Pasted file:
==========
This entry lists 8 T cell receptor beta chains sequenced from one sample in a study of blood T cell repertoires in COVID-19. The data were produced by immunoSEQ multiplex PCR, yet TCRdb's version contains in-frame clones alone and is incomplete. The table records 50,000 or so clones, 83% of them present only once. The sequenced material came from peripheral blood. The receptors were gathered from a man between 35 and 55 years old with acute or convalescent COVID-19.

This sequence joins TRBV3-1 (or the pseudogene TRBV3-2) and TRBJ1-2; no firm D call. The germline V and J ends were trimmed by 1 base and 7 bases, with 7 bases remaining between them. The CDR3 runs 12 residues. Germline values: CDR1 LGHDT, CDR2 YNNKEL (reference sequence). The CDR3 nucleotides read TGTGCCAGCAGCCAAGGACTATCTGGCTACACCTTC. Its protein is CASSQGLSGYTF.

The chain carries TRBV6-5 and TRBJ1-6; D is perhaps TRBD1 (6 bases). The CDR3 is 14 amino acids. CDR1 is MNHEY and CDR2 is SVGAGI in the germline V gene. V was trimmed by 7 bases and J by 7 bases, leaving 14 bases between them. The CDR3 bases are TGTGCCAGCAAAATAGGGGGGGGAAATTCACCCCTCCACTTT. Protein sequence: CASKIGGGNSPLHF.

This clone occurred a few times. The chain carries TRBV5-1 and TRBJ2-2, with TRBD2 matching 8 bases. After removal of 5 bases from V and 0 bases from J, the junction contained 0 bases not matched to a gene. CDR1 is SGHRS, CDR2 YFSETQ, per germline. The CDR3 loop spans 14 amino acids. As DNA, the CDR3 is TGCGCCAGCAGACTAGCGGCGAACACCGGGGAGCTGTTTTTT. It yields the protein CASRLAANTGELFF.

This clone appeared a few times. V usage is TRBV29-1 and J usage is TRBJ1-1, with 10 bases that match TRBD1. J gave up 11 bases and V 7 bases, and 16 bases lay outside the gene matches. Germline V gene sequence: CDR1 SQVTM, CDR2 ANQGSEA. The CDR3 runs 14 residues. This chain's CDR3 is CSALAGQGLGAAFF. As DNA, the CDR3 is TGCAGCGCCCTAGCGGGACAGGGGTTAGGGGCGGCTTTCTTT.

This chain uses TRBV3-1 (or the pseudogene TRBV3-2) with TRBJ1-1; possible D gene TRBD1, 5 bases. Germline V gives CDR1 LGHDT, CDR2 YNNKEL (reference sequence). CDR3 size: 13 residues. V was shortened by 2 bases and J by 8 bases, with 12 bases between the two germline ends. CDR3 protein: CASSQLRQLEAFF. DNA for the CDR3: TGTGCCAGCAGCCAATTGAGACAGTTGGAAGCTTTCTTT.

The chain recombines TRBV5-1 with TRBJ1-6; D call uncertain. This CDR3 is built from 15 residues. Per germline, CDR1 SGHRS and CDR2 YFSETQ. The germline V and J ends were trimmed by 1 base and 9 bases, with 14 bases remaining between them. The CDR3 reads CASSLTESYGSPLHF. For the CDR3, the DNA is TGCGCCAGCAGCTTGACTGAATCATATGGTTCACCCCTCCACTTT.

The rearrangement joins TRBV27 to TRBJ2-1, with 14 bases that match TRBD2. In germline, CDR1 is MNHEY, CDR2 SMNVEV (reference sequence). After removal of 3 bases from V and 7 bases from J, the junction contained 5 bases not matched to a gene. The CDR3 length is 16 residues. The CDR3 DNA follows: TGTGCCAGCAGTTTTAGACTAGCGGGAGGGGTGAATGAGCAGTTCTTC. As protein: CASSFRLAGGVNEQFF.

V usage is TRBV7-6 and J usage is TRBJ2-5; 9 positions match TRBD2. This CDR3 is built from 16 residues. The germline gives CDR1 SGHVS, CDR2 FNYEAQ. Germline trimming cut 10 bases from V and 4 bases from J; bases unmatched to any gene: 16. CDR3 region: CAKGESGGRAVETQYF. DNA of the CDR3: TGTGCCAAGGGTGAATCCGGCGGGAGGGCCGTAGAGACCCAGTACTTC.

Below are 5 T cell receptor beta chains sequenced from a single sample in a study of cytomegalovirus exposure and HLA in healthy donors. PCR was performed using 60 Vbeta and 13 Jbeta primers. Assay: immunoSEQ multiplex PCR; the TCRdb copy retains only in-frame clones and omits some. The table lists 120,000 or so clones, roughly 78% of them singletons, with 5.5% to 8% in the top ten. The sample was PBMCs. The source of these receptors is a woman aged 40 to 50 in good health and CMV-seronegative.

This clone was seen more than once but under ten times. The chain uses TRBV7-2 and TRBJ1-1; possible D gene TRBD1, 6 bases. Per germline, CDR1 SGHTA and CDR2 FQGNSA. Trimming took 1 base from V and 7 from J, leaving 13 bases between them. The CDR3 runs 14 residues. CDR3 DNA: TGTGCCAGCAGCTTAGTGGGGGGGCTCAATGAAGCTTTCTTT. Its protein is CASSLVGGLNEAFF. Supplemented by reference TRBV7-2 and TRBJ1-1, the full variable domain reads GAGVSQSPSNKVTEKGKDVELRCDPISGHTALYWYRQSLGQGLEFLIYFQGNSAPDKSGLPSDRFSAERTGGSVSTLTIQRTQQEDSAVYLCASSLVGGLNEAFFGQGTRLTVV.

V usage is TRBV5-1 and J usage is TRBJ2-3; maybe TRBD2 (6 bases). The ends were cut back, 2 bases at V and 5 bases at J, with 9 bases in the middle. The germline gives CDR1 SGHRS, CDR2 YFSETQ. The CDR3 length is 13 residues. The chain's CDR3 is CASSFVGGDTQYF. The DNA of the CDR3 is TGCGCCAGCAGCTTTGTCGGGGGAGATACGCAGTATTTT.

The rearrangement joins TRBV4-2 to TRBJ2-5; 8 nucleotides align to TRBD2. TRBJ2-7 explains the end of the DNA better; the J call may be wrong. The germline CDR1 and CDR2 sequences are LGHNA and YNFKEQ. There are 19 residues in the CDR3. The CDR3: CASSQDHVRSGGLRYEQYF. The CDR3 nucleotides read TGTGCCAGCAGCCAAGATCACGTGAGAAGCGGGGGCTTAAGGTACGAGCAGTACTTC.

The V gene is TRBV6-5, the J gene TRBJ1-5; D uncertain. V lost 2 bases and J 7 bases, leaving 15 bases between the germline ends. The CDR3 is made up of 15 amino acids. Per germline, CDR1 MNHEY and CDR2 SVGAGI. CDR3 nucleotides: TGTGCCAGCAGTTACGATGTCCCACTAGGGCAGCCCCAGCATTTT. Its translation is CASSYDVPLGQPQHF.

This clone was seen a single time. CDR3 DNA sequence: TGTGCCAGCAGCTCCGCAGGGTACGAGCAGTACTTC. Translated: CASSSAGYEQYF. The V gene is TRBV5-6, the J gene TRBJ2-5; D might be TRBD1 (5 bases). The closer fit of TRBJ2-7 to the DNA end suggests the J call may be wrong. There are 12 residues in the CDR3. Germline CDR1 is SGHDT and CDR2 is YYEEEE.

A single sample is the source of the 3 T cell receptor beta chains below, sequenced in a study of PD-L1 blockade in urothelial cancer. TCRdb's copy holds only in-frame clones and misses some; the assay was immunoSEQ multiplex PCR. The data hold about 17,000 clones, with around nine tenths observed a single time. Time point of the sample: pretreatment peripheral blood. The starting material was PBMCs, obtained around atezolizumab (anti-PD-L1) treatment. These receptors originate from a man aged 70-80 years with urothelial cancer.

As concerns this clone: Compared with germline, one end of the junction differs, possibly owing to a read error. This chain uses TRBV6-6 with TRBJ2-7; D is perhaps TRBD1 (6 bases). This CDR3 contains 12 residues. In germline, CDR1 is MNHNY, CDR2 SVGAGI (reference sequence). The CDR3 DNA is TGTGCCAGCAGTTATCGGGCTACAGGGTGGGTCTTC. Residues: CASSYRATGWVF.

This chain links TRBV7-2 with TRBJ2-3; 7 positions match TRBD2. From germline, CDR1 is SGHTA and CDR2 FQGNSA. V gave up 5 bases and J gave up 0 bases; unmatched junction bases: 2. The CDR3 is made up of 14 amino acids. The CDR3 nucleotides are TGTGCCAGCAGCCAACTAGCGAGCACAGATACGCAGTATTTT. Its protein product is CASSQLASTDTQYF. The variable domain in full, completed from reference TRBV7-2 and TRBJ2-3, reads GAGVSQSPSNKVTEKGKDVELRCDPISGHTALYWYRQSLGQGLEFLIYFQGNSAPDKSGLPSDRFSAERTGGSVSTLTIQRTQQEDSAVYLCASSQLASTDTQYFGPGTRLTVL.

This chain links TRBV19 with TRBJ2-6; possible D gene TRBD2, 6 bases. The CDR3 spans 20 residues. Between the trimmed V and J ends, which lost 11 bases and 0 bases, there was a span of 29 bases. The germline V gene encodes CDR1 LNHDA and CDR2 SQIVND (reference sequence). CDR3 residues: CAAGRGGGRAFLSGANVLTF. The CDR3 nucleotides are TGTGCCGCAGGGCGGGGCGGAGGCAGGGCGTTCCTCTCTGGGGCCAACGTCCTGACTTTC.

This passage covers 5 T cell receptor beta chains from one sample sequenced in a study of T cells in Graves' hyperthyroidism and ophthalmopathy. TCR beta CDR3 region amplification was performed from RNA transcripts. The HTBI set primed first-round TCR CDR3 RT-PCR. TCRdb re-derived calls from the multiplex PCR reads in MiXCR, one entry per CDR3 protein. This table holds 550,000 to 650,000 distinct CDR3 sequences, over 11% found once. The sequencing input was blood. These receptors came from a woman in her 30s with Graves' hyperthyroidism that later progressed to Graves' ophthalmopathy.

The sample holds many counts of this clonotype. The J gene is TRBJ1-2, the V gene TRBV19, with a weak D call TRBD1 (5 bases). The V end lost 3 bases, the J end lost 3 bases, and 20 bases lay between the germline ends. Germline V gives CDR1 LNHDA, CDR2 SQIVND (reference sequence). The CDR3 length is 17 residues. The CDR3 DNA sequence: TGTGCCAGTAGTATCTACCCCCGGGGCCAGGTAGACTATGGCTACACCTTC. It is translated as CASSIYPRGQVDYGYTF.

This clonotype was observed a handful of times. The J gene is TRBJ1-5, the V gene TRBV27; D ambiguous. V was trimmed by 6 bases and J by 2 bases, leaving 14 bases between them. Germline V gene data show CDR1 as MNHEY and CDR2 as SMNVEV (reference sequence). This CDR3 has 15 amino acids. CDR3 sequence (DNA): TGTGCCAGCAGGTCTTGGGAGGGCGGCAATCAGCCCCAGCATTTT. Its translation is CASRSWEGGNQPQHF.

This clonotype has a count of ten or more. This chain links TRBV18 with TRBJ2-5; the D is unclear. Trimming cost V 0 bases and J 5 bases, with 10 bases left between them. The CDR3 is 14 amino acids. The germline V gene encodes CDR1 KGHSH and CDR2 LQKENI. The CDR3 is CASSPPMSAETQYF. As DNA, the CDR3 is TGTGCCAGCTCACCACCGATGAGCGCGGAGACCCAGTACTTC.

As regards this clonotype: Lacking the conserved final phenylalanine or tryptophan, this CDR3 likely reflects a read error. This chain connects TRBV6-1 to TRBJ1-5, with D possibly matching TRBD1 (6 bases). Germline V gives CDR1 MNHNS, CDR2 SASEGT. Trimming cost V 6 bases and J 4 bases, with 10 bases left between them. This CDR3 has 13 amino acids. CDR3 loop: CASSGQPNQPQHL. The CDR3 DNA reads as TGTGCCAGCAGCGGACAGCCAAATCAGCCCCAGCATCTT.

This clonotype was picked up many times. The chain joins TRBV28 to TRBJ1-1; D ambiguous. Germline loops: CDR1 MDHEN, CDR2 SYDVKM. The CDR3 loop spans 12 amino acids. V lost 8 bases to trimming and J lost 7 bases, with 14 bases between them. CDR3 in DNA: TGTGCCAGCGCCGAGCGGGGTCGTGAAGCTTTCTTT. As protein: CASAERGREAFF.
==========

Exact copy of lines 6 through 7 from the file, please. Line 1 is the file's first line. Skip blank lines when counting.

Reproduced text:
This chain uses TRBV3-1 (or the pseudogene TRBV3-2) with TRBJ1-1; possible D gene TRBD1, 5 bases. Germline V gives CDR1 LGHDT, CDR2 YNNKEL (reference sequence). CDR3 size: 13 residues. V was shortened by 2 bases and J by 8 bases, with 12 bases between the two germline ends. CDR3 protein: CASSQLRQLEAFF. DNA for the CDR3: TGTGCCAGCAGCCAATTGAGACAGTTGGAAGCTTTCTTT.

The chain recombines TRBV5-1 with TRBJ1-6; D call uncertain. This CDR3 is built from 15 residues. Per germline, CDR1 SGHRS and CDR2 YFSETQ. The germline V and J ends were trimmed by 1 base and 9 bases, with 14 bases remaining between them. The CDR3 reads CASSLTESYGSPLHF. For the CDR3, the DNA is TGCGCCAGCAGCTTGACTGAATCATATGGTTCACCCCTCCACTTT.